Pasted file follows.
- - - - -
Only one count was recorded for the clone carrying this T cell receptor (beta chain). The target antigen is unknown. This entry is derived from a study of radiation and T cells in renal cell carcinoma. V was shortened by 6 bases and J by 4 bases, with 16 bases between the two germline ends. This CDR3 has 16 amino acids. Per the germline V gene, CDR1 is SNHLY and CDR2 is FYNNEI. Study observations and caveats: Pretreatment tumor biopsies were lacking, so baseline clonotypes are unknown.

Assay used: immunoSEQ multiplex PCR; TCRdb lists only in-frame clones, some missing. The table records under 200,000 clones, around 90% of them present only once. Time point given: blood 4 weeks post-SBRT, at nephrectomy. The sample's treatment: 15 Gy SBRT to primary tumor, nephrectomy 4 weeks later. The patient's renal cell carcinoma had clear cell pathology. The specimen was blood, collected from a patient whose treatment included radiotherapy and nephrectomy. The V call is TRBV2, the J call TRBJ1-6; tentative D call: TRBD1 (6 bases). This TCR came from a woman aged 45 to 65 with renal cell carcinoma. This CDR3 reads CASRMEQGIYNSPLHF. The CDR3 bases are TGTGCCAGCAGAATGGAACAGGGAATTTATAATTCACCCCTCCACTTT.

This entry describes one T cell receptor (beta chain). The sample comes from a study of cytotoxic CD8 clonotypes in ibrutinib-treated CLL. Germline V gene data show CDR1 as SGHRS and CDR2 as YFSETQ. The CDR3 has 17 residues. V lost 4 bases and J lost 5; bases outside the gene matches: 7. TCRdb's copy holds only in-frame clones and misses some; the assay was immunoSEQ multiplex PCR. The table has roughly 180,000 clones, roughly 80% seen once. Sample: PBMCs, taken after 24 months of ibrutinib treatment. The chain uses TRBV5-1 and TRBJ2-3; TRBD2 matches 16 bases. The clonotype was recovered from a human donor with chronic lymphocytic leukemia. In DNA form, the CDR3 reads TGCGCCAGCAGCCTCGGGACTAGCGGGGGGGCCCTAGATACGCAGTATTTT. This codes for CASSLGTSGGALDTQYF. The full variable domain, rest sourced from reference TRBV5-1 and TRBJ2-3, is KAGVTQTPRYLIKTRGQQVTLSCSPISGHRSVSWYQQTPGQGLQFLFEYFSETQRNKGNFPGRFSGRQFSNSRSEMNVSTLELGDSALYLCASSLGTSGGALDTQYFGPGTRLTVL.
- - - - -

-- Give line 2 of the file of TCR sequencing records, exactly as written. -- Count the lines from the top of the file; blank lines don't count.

Assay used: immunoSEQ multiplex PCR; TCRdb lists only in-frame clones, some missing. The table records under 200,000 clones, around 90% of them present only once. Time point given: blood 4 weeks post-SBRT, at nephrectomy. The sample's treatment: 15 Gy SBRT to primary tumor, nephrectomy 4 weeks later. The patient's renal cell carcinoma had clear cell pathology. The specimen was blood, collected from a patient whose treatment included radiotherapy and nephrectomy. The V call is TRBV2, the J call TRBJ1-6; tentative D call: TRBD1 (6 bases). This TCR came from a woman aged 45 to 65 with renal cell carcinoma. This CDR3 reads CASRMEQGIYNSPLHF. The CDR3 bases are TGTGCCAGCAGAATGGAACAGGGAATTTATAATTCACCCCTCCACTTT.